The Canadian Intergovernmental Conference Secretariat’s 2024–25 Departmental Plan

The Honourable Dominic LeBlanc, P.C., K.C., M.P.

Minister of Public Safety, Democratic Institutions and Intergovernmental Affairs

On this page

From the Institutional Head

As Secretary of the Canadian Intergovernmental Conference Secretariat (CICS), I am pleased to present the Agency’s 2024–25 Departmental Plan. This plan provides parliamentarians and Canadians with information on our mandate and objectives for the upcoming year.

Through its sole program, the Secretariat provides professional administrative support services required for the planning and conduct of federal-provincial-territorial and provincial-territorial conferences of First Ministers, Ministers, and Deputy Ministers across Canada. These multilateral meetings are a key component of Canadian federalism supporting the whole of government to collaborate, consult and coordinate policy making while complying with the Canadian political and constitutional framework. CICS facilitates these conferences and maintains the records of proceedings confidentially.

From 2020, the conference model has been progressively shifting towards virtual and hybrid conferences; This trend continued in 2023–2024. The focus of the Secretariat is on aligning the business operating model to these changes, including complex logistical and technical requirements. CICS has started key initiatives to ensure longer term sustainability while supporting government-wide shifting toward hybrid and virtual conferences in a cost-effective manner. Key initiatives started are program evaluation and institutional development, to build and maintain a healthy, strong workforce and inclusive human resources team, which will be pursued in part in consultation with the federal, provincial and territorial governments. We have also started to systematically identify and plan for conferences for the next 3 years, ensuring that staff deployment and training is aligned to emerging conference models and that we do not leave conferences and departments unsupported and work more collaboratively in planning for resources. These initiatives will help us build out a strategy for 2025–2027 and make pragmatic recommendations on a longer term and sustainable cost allocation and recovery structure for conference services.

Our expectations is that these core re-evaluations will result into a contemporary conference services model, based on evidence of conferences through an integrated conference policy, closer attention to conference costs and incorporating these into the conference policy and recommendation of more sustainable conference services models and cost allocation and recovery mechanisms that will support longer term system sustainability across government. Lastly, the changes integrate how best to build and transform our program and framework in order to maintain a diversified and inclusive staff across provinces and territories, and for inclusive agency reform, development, and evaluation. Focusing on these aspects will ensure that CICS provides value to Canadians through continued and increasingly more relevant assurance of economies of scale, inclusive and accountable governance, inclusive use and development of Canada’s human resources, and continued service to all levels of government as mandated.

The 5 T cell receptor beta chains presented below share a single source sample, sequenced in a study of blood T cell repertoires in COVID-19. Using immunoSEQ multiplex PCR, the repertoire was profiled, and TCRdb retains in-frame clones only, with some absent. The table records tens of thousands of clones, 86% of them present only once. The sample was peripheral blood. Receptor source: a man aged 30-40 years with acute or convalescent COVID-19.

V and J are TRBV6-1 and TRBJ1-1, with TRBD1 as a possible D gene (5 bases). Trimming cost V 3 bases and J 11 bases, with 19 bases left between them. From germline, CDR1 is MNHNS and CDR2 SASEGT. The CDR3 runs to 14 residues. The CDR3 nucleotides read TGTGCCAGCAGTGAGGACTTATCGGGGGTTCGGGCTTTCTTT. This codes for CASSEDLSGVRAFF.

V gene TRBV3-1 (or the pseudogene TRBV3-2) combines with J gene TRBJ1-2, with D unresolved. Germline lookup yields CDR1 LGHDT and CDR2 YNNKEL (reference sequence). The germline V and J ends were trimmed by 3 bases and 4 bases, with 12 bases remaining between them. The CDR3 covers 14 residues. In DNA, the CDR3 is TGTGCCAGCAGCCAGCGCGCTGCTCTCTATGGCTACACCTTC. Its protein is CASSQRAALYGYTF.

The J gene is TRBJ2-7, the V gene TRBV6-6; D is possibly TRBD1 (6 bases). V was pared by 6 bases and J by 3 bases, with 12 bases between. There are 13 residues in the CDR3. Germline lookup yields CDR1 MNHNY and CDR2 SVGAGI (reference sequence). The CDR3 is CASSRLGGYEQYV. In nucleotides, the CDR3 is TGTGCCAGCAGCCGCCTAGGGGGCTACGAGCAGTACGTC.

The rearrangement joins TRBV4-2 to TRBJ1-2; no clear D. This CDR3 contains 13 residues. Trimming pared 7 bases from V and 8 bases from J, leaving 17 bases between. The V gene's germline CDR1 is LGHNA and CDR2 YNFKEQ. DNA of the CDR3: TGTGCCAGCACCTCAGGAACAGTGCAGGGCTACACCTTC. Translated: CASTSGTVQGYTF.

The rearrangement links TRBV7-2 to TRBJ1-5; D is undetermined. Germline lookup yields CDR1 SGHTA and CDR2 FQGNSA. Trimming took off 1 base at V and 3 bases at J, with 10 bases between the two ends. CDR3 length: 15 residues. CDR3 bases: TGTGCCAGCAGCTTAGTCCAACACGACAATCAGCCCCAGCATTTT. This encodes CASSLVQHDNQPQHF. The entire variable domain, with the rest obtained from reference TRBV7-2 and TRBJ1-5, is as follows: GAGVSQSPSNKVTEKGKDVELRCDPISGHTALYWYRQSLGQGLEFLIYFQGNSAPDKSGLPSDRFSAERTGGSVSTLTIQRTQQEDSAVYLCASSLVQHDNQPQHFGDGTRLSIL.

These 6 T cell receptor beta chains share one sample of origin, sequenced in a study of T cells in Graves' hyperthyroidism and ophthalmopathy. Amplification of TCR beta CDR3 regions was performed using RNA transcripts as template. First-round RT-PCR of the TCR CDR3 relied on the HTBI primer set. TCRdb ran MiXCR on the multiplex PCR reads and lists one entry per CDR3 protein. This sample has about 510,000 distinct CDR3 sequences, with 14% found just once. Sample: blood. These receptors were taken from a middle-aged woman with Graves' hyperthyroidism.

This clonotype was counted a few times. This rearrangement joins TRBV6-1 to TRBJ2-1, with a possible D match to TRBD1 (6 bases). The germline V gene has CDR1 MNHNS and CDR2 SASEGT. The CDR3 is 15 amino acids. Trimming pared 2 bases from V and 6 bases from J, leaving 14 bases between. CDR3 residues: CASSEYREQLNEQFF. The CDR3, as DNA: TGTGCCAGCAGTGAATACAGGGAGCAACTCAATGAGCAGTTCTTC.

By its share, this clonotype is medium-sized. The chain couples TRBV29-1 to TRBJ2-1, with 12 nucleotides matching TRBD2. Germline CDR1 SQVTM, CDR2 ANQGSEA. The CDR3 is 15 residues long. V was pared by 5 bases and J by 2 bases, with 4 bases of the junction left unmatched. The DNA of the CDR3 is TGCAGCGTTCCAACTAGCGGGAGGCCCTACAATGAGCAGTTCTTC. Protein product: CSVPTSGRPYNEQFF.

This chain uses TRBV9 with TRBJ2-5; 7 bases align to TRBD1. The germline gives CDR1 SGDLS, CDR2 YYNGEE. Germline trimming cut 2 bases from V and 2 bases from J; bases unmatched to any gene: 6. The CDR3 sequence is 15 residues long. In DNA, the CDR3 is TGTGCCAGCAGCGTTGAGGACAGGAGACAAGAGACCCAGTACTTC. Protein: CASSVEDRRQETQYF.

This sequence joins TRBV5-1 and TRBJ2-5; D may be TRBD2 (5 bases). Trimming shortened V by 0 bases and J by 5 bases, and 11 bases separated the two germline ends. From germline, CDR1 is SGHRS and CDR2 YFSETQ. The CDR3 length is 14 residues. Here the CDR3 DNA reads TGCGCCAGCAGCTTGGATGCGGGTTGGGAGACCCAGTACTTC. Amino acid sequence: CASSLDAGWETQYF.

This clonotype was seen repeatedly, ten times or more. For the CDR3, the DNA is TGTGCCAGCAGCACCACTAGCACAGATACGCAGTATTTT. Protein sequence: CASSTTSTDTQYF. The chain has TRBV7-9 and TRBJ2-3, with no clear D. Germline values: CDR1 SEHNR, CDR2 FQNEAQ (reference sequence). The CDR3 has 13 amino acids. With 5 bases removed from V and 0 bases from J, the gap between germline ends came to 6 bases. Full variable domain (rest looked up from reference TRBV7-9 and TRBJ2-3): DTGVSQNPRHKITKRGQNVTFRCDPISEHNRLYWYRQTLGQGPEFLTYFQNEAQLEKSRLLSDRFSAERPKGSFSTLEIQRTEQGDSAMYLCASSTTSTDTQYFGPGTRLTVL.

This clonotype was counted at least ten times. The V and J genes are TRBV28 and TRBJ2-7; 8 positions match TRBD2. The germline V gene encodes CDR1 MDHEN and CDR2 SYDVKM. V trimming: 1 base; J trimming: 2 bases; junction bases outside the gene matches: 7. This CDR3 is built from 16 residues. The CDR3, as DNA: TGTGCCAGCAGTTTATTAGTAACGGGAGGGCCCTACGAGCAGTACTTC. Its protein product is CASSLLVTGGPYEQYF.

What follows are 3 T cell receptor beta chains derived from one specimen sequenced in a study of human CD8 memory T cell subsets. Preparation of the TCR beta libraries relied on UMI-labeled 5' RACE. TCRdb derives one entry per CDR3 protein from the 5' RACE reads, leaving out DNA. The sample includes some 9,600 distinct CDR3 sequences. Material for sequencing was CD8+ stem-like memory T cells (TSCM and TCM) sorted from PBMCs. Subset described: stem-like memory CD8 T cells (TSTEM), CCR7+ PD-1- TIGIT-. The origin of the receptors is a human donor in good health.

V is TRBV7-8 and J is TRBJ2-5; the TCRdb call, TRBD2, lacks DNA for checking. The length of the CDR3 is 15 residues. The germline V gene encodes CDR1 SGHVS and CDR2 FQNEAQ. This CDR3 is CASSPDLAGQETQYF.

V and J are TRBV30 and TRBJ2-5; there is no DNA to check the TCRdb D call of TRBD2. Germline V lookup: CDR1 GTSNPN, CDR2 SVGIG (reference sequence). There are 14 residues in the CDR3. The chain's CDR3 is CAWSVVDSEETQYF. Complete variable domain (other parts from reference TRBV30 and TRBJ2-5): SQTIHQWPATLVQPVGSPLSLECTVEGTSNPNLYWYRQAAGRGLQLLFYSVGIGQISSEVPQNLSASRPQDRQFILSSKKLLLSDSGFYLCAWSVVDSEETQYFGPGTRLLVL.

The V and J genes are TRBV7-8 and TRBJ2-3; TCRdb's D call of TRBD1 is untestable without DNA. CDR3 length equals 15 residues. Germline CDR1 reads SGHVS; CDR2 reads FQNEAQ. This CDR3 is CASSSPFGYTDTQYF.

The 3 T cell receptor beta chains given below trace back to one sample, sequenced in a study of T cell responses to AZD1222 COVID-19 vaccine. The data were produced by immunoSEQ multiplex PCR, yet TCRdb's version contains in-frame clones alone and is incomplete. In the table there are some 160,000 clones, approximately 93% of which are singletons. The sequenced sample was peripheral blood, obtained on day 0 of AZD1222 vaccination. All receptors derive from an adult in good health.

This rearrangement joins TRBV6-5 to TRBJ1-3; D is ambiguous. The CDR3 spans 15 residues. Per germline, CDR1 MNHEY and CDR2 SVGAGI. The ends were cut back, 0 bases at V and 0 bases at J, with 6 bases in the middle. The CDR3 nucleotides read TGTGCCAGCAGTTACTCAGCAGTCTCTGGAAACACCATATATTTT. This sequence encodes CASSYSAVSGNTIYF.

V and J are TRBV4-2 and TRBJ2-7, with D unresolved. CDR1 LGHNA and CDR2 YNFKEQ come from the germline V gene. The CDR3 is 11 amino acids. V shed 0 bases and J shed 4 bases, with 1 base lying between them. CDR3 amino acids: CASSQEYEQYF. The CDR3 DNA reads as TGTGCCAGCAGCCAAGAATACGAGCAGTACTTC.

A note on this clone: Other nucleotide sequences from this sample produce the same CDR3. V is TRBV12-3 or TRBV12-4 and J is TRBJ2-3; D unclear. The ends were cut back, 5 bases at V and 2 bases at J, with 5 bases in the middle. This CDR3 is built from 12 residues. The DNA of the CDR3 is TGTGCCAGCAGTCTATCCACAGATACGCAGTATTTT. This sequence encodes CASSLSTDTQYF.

CICS is also committed to continued service excellence through review of operational processes and reducing inefficiencies, and remains at the forefront of innovation in conference delivery, including through working to availing archives to governments more proactively. To this end, the agency will initiate a multi-year review of the CICS archive, including creating an interactive library of intergovernmental information, accessible to our clients and the public, where possible, to support ongoing decision-making and learning.

We are confident that half a century of continuous, effective and impartial administrative support to multilateral conferences will enable us to make these changes and ensure continued service excellence and agency sustainability over the longer term.

Plans to deliver on core responsibility and internal services

Core responsibility and internal services:

Intergovernmental Conference Services

In this section